Kalin Lucas missed practice Tuesday with a stomach virus, but is good to go tonight.
Basketball graph of the year: Ken Pomeroy looks at shooting percentages by distance from the hoop based on national data. Remarkably, the data indicate shooting percentages are actually higher for shots just beyond the 3-point line than for shots between 5 and 19 feet–roughly 37% vs. 33-36% for the shots inside the arc. For shots from less than 5 feet, the shooting % jumps to 62%.
Pomeroy’s conclusion is that taking mid-range shots is exactly what a good defense wants you to do. You’re shooting a lower percentage shot for only 2/3 the payoff if you make it. For MSU, this has real implications. The Spartans shoot 3-pointers less frequently than all but a handful of team in the country. This means MSU has to do one or both of two things to shoot the ball efficiently:
Create a lot of shots near the basket (offensive rebounding is one way to do this, but can only go so far an increasing scoring efficiency).
Shoot a substantially higher percentage on mid-range shots than most college basketball teams do.
This may help explain why MSU occassionally looks so awful on offense (beyond the turnover problem). If the offense isn’t clicking to create easy looks near the basket, they’re reduced to taking low-percentage mid-range shots.
Definitely click through to see the graph and read the whole piece, but this paragraph is particularly interesting in terms of basketball analysis:
The analytical world has embraced Dean Oliver’s “four factors” concept, and for good reason. They explain offensive and defensive efficiency in a remarkably simple way. However, it’s always bothered me how shooting typically dominates the other three factors (turnovers, rebounds and free throws) and I’ve dreamt of the day when it can be separated into two more manageable components: shot selection and accuracy. We’re still far from having the technology to do that, but with data like this, we’re getting closer.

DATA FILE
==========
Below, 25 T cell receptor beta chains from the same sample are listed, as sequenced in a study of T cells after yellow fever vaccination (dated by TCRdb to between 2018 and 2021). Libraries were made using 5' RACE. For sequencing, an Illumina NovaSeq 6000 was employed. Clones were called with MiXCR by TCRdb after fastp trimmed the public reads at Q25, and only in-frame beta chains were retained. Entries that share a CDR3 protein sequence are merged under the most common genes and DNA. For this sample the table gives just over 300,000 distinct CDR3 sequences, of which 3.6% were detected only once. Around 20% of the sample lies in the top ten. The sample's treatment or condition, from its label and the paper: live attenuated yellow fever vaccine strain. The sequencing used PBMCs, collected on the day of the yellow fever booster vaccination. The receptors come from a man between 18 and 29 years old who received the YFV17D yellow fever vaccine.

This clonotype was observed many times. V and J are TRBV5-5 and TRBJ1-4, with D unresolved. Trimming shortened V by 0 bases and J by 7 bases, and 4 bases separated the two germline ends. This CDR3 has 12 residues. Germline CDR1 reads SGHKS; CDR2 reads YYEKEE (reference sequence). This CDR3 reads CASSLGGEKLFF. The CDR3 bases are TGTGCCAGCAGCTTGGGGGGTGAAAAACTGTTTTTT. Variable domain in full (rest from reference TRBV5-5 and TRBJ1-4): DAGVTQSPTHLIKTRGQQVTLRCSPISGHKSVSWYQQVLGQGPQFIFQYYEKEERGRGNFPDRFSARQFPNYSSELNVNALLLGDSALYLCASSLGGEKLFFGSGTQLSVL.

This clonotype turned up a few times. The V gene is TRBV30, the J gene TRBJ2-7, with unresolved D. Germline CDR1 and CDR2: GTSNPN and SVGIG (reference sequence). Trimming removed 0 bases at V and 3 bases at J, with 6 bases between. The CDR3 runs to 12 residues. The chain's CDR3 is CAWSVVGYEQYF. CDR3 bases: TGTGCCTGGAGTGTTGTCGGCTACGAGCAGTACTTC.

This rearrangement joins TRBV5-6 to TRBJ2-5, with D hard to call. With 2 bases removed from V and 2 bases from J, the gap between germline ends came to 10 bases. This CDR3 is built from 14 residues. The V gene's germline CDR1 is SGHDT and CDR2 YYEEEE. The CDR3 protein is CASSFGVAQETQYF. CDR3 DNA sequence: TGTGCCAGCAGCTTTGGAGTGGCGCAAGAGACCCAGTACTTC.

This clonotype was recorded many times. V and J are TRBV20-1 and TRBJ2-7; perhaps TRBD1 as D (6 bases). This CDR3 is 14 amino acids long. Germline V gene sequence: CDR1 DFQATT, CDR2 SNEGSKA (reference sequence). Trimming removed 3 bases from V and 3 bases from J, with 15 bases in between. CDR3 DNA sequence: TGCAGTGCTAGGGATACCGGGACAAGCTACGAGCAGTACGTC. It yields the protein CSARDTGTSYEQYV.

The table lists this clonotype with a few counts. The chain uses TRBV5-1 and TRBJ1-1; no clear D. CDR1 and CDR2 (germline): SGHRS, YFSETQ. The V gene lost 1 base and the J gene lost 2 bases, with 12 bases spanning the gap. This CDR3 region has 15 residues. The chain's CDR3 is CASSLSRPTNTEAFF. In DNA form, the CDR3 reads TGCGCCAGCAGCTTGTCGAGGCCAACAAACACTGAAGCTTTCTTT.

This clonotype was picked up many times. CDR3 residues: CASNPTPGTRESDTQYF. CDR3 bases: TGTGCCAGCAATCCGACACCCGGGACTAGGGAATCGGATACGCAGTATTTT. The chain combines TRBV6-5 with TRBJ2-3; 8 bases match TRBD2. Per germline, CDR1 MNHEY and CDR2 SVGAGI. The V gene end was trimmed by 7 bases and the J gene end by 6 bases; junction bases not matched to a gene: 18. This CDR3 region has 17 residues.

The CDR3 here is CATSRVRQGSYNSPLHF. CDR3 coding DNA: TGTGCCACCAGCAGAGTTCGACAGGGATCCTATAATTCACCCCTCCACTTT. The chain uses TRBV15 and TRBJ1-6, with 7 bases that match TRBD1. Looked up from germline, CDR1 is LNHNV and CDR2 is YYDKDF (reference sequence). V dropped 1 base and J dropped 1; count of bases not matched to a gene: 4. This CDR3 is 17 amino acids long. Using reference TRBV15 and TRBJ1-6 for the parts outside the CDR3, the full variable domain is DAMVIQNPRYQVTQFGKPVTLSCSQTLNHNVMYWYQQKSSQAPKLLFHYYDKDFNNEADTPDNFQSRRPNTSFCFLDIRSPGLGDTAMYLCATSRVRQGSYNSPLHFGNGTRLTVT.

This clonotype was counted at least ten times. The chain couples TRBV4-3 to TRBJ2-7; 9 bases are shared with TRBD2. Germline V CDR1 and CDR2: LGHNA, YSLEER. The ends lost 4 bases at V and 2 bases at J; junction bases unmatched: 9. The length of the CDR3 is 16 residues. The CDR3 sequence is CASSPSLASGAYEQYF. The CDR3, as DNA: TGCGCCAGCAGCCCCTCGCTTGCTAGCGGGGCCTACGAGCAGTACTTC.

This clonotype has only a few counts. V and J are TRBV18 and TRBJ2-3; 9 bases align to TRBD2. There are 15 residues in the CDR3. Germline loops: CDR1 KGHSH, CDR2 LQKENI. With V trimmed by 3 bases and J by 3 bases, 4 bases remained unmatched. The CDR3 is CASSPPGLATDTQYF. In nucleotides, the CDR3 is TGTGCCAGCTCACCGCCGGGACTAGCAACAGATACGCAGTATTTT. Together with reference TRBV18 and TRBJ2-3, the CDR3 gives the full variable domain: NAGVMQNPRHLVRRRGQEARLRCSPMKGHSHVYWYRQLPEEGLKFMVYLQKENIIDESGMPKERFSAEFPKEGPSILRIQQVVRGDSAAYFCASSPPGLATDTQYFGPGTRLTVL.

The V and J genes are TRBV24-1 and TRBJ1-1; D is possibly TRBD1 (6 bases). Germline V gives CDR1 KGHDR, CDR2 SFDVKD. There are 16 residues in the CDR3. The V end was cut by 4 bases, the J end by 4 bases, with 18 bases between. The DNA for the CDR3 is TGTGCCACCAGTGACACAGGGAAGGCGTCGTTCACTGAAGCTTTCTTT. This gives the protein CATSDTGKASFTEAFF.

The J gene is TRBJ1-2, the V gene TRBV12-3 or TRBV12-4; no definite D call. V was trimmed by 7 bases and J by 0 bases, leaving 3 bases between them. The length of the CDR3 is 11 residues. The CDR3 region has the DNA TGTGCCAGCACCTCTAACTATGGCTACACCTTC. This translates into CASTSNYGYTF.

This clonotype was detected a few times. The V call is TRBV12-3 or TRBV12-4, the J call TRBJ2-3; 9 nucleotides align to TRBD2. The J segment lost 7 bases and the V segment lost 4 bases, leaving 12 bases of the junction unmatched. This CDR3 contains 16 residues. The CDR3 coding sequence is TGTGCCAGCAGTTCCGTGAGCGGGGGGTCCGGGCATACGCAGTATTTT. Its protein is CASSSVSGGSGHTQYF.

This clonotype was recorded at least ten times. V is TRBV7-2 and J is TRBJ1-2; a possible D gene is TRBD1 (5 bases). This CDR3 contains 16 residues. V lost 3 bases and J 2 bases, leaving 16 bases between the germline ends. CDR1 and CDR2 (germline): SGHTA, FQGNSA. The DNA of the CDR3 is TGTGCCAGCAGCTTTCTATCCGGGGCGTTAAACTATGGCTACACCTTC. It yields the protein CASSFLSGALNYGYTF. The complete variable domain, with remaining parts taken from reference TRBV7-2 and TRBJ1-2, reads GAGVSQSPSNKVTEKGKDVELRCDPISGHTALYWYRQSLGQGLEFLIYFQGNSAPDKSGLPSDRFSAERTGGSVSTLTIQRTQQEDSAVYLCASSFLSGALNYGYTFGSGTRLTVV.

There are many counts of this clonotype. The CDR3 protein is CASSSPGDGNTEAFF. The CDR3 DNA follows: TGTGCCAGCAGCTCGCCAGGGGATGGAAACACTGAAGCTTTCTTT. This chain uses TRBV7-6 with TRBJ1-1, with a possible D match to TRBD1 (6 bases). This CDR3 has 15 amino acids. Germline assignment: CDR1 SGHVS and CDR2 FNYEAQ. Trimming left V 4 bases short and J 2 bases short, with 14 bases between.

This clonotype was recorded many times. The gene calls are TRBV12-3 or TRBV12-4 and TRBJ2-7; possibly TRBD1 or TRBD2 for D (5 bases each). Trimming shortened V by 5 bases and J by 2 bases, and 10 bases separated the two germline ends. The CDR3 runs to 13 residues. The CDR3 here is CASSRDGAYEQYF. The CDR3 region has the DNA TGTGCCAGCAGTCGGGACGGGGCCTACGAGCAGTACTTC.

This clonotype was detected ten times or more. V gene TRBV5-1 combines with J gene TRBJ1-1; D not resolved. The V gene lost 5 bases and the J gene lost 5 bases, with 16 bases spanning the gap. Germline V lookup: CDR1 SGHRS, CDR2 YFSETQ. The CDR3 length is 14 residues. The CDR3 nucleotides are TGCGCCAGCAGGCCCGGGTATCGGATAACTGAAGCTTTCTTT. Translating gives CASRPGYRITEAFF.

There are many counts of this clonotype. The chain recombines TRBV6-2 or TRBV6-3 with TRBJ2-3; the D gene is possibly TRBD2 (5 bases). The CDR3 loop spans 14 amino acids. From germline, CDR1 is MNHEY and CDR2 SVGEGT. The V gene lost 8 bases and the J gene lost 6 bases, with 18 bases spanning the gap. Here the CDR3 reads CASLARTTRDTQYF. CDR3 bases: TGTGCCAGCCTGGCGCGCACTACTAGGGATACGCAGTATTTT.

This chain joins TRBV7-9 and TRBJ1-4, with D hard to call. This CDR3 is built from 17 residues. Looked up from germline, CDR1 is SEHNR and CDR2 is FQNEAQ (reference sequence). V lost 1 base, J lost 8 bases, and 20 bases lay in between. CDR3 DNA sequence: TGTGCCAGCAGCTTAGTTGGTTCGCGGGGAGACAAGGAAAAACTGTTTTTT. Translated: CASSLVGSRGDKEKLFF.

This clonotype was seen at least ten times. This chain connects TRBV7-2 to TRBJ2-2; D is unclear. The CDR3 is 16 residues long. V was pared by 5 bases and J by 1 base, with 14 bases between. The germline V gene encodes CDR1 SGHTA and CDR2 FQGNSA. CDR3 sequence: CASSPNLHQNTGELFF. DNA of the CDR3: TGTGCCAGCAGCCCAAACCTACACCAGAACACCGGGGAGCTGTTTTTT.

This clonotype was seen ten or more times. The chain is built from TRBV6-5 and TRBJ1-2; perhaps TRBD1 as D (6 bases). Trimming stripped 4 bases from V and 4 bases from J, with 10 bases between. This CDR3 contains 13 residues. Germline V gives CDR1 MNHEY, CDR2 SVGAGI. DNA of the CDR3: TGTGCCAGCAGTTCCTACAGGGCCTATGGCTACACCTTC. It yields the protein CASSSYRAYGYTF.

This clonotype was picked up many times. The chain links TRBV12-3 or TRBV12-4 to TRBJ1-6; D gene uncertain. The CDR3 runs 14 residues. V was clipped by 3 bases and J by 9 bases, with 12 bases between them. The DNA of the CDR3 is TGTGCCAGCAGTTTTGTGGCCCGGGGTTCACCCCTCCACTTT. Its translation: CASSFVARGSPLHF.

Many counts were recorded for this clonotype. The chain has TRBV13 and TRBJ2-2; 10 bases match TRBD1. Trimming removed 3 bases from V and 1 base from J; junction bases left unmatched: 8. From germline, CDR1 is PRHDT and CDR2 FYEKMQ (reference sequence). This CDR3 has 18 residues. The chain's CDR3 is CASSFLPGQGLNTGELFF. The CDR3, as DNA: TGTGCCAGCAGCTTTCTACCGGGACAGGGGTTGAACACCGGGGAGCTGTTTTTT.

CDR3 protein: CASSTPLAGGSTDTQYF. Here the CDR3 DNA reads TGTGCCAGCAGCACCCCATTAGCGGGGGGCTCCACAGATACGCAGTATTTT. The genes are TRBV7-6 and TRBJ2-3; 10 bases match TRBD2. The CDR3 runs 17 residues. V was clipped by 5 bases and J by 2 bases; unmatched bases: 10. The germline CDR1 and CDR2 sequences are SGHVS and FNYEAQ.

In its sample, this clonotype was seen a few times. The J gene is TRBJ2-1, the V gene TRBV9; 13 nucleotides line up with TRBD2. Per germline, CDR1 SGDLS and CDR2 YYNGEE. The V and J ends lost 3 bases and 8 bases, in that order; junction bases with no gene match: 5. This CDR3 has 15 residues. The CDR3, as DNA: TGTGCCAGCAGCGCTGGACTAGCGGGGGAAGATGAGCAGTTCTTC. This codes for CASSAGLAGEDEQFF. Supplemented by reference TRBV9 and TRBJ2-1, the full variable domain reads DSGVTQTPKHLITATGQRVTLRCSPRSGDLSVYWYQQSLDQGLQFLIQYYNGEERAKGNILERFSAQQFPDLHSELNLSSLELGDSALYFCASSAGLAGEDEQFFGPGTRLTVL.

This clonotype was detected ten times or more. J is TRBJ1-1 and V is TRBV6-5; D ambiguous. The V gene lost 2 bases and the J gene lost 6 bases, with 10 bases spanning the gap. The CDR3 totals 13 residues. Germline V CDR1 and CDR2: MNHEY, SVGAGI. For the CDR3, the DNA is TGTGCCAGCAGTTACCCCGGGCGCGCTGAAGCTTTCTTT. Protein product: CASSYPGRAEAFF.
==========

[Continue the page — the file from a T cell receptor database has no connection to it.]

This relates to a random thought that popped into my head the other day:
Defensive effective field goal % is a more meaningful statistic than offensive effective field goal %.
Offensive effective field goal % is subject to the problem Pomeroy notes above: It tells you how good a team is at scoring the basketball (when it doesn’t turn the ball over), but it doesn’t tell you whether the ability to score is the result of (1) creating and taking good shots or (2) simply being a good shooter.
With defensive effective field goal %, on the other hand, it’s a good bet that pure shooting ability is pretty randomly distributed across a team’s opponents. So a low defensive effective field goal % indicates a team excels at forcing its opponents to take difficult shots.
I might be so bold as to proclaim this as the first generalized statistical theory developed here at the Spartans Weblog. Of course, given that it’s tangential to Mr. Pomeroy’s observations, I suppose it qualifies only as a corrolary. Rats.
The good news is that MSU excels at forcing tough shots from their opponents. They rank 3rd in the league in defensive effective field goal % during conference play. The bad news (for tonight) is that Wisconsin is even better; they rank 2nd in the league and have only allowed one conference opponent to put up an effective field goal % above 50.
This leads us all the way back around to where we usually tend to end up when analyzing MSU’s prospects: They can’t turn the ball over. Wisconsin is unlikely to give up a lot of easy baskets, so MSU has to maximize the number of opportunities they have to convert more difficult shots.
Anyway, enough with the numbers. My gut says my brain should shut up. I feel it in my bones that Michigan State will come out playing with confidence tonight and give Wisconsin everything they’ve got.